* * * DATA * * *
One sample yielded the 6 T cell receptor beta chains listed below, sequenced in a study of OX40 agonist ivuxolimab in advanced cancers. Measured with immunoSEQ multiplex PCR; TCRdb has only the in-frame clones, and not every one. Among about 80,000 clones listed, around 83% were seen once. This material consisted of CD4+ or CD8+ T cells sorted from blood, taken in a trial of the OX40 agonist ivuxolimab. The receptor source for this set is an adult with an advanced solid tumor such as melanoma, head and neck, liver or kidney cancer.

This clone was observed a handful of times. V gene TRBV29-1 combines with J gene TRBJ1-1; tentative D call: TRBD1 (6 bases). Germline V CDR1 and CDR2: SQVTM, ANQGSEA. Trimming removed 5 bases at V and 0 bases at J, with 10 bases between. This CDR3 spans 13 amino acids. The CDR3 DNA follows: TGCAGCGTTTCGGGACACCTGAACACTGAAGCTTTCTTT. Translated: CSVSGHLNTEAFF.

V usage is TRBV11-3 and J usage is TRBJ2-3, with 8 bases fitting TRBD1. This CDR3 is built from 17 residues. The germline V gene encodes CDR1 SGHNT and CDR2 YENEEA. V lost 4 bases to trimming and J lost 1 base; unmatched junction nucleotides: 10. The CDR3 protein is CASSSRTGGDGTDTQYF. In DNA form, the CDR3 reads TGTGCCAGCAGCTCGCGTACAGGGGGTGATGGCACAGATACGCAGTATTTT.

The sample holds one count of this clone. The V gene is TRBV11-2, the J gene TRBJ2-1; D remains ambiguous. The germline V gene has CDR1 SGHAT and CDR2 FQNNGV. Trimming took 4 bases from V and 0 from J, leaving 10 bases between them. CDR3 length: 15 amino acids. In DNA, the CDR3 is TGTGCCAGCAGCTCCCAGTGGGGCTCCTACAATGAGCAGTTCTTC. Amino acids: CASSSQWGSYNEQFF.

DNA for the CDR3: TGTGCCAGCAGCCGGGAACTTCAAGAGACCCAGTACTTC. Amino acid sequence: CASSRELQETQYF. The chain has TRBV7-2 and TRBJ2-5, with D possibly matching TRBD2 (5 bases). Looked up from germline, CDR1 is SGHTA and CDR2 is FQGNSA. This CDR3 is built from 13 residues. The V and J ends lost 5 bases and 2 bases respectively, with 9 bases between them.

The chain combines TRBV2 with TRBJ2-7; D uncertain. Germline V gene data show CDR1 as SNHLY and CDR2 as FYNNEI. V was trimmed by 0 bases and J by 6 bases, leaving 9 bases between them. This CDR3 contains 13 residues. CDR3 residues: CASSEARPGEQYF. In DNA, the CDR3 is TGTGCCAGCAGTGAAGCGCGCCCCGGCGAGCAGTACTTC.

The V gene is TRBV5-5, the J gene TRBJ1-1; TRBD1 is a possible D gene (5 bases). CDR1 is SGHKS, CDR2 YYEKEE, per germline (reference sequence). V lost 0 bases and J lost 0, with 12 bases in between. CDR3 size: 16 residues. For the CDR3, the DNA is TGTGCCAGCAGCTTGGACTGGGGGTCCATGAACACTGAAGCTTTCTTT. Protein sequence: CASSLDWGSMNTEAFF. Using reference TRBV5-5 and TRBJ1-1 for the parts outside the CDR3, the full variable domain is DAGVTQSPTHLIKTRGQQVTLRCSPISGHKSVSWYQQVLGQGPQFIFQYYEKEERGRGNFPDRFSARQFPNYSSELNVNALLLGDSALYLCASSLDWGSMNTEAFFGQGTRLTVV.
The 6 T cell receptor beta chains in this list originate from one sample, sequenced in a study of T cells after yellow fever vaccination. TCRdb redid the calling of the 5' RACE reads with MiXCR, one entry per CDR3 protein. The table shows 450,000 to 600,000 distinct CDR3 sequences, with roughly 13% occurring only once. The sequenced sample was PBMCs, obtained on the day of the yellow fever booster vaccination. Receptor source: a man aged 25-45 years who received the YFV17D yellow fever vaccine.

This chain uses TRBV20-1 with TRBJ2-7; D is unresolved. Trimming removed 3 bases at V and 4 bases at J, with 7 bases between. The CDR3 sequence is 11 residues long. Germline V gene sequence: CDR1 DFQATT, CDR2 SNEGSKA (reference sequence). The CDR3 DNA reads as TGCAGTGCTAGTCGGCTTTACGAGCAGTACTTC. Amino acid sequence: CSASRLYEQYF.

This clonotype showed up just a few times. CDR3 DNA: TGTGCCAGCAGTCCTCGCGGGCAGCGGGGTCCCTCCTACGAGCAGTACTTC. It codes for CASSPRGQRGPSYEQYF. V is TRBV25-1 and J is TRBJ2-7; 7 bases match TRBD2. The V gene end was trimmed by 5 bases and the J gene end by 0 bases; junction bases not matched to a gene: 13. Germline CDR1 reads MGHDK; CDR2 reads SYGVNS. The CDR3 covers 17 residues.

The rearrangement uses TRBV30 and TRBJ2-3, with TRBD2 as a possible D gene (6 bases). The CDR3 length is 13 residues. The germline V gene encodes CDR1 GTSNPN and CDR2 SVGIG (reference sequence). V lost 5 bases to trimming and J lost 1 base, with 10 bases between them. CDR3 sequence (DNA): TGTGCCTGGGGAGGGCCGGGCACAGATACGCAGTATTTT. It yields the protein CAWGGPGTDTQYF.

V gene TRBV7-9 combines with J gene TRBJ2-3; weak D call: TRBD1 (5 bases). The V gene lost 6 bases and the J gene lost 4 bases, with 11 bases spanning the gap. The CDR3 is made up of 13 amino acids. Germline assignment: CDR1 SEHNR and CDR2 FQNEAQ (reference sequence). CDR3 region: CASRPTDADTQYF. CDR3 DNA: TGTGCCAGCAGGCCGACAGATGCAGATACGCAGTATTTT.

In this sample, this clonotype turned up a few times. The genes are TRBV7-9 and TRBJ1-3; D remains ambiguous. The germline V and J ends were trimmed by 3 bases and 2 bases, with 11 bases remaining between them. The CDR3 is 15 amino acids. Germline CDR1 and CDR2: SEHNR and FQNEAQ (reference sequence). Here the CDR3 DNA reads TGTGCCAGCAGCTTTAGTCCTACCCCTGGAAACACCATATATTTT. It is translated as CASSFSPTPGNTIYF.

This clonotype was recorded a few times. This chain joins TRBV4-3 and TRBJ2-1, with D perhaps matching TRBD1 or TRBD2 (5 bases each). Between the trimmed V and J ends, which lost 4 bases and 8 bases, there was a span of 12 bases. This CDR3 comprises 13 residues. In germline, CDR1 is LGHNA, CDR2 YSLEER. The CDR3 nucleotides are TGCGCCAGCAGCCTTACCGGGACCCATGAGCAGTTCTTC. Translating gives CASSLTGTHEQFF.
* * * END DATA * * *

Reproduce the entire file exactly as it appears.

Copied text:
One sample yielded the 6 T cell receptor beta chains listed below, sequenced in a study of OX40 agonist ivuxolimab in advanced cancers. Measured with immunoSEQ multiplex PCR; TCRdb has only the in-frame clones, and not every one. Among about 80,000 clones listed, around 83% were seen once. This material consisted of CD4+ or CD8+ T cells sorted from blood, taken in a trial of the OX40 agonist ivuxolimab. The receptor source for this set is an adult with an advanced solid tumor such as melanoma, head and neck, liver or kidney cancer.

This clone was observed a handful of times. V gene TRBV29-1 combines with J gene TRBJ1-1; tentative D call: TRBD1 (6 bases). Germline V CDR1 and CDR2: SQVTM, ANQGSEA. Trimming removed 5 bases at V and 0 bases at J, with 10 bases between. This CDR3 spans 13 amino acids. The CDR3 DNA follows: TGCAGCGTTTCGGGACACCTGAACACTGAAGCTTTCTTT. Translated: CSVSGHLNTEAFF.

V usage is TRBV11-3 and J usage is TRBJ2-3, with 8 bases fitting TRBD1. This CDR3 is built from 17 residues. The germline V gene encodes CDR1 SGHNT and CDR2 YENEEA. V lost 4 bases to trimming and J lost 1 base; unmatched junction nucleotides: 10. The CDR3 protein is CASSSRTGGDGTDTQYF. In DNA form, the CDR3 reads TGTGCCAGCAGCTCGCGTACAGGGGGTGATGGCACAGATACGCAGTATTTT.

The sample holds one count of this clone. The V gene is TRBV11-2, the J gene TRBJ2-1; D remains ambiguous. The germline V gene has CDR1 SGHAT and CDR2 FQNNGV. Trimming took 4 bases from V and 0 from J, leaving 10 bases between them. CDR3 length: 15 amino acids. In DNA, the CDR3 is TGTGCCAGCAGCTCCCAGTGGGGCTCCTACAATGAGCAGTTCTTC. Amino acids: CASSSQWGSYNEQFF.

DNA for the CDR3: TGTGCCAGCAGCCGGGAACTTCAAGAGACCCAGTACTTC. Amino acid sequence: CASSRELQETQYF. The chain has TRBV7-2 and TRBJ2-5, with D possibly matching TRBD2 (5 bases). Looked up from germline, CDR1 is SGHTA and CDR2 is FQGNSA. This CDR3 is built from 13 residues. The V and J ends lost 5 bases and 2 bases respectively, with 9 bases between them.

The chain combines TRBV2 with TRBJ2-7; D uncertain. Germline V gene data show CDR1 as SNHLY and CDR2 as FYNNEI. V was trimmed by 0 bases and J by 6 bases, leaving 9 bases between them. This CDR3 contains 13 residues. CDR3 residues: CASSEARPGEQYF. In DNA, the CDR3 is TGTGCCAGCAGTGAAGCGCGCCCCGGCGAGCAGTACTTC.

The V gene is TRBV5-5, the J gene TRBJ1-1; TRBD1 is a possible D gene (5 bases). CDR1 is SGHKS, CDR2 YYEKEE, per germline (reference sequence). V lost 0 bases and J lost 0, with 12 bases in between. CDR3 size: 16 residues. For the CDR3, the DNA is TGTGCCAGCAGCTTGGACTGGGGGTCCATGAACACTGAAGCTTTCTTT. Protein sequence: CASSLDWGSMNTEAFF. Using reference TRBV5-5 and TRBJ1-1 for the parts outside the CDR3, the full variable domain is DAGVTQSPTHLIKTRGQQVTLRCSPISGHKSVSWYQQVLGQGPQFIFQYYEKEERGRGNFPDRFSARQFPNYSSELNVNALLLGDSALYLCASSLDWGSMNTEAFFGQGTRLTVV.
The 6 T cell receptor beta chains in this list originate from one sample, sequenced in a study of T cells after yellow fever vaccination. TCRdb redid the calling of the 5' RACE reads with MiXCR, one entry per CDR3 protein. The table shows 450,000 to 600,000 distinct CDR3 sequences, with roughly 13% occurring only once. The sequenced sample was PBMCs, obtained on the day of the yellow fever booster vaccination. Receptor source: a man aged 25-45 years who received the YFV17D yellow fever vaccine.

This chain uses TRBV20-1 with TRBJ2-7; D is unresolved. Trimming removed 3 bases at V and 4 bases at J, with 7 bases between. The CDR3 sequence is 11 residues long. Germline V gene sequence: CDR1 DFQATT, CDR2 SNEGSKA (reference sequence). The CDR3 DNA reads as TGCAGTGCTAGTCGGCTTTACGAGCAGTACTTC. Amino acid sequence: CSASRLYEQYF.

This clonotype showed up just a few times. CDR3 DNA: TGTGCCAGCAGTCCTCGCGGGCAGCGGGGTCCCTCCTACGAGCAGTACTTC. It codes for CASSPRGQRGPSYEQYF. V is TRBV25-1 and J is TRBJ2-7; 7 bases match TRBD2. The V gene end was trimmed by 5 bases and the J gene end by 0 bases; junction bases not matched to a gene: 13. Germline CDR1 reads MGHDK; CDR2 reads SYGVNS. The CDR3 covers 17 residues.

The rearrangement uses TRBV30 and TRBJ2-3, with TRBD2 as a possible D gene (6 bases). The CDR3 length is 13 residues. The germline V gene encodes CDR1 GTSNPN and CDR2 SVGIG (reference sequence). V lost 5 bases to trimming and J lost 1 base, with 10 bases between them. CDR3 sequence (DNA): TGTGCCTGGGGAGGGCCGGGCACAGATACGCAGTATTTT. It yields the protein CAWGGPGTDTQYF.

V gene TRBV7-9 combines with J gene TRBJ2-3; weak D call: TRBD1 (5 bases). The V gene lost 6 bases and the J gene lost 4 bases, with 11 bases spanning the gap. The CDR3 is made up of 13 amino acids. Germline assignment: CDR1 SEHNR and CDR2 FQNEAQ (reference sequence). CDR3 region: CASRPTDADTQYF. CDR3 DNA: TGTGCCAGCAGGCCGACAGATGCAGATACGCAGTATTTT.

In this sample, this clonotype turned up a few times. The genes are TRBV7-9 and TRBJ1-3; D remains ambiguous. The germline V and J ends were trimmed by 3 bases and 2 bases, with 11 bases remaining between them. The CDR3 is 15 amino acids. Germline CDR1 and CDR2: SEHNR and FQNEAQ (reference sequence). Here the CDR3 DNA reads TGTGCCAGCAGCTTTAGTCCTACCCCTGGAAACACCATATATTTT. It is translated as CASSFSPTPGNTIYF.

This clonotype was recorded a few times. This chain joins TRBV4-3 and TRBJ2-1, with D perhaps matching TRBD1 or TRBD2 (5 bases each). Between the trimmed V and J ends, which lost 4 bases and 8 bases, there was a span of 12 bases. This CDR3 comprises 13 residues. In germline, CDR1 is LGHNA, CDR2 YSLEER. The CDR3 nucleotides are TGCGCCAGCAGCCTTACCGGGACCCATGAGCAGTTCTTC. Translating gives CASSLTGTHEQFF.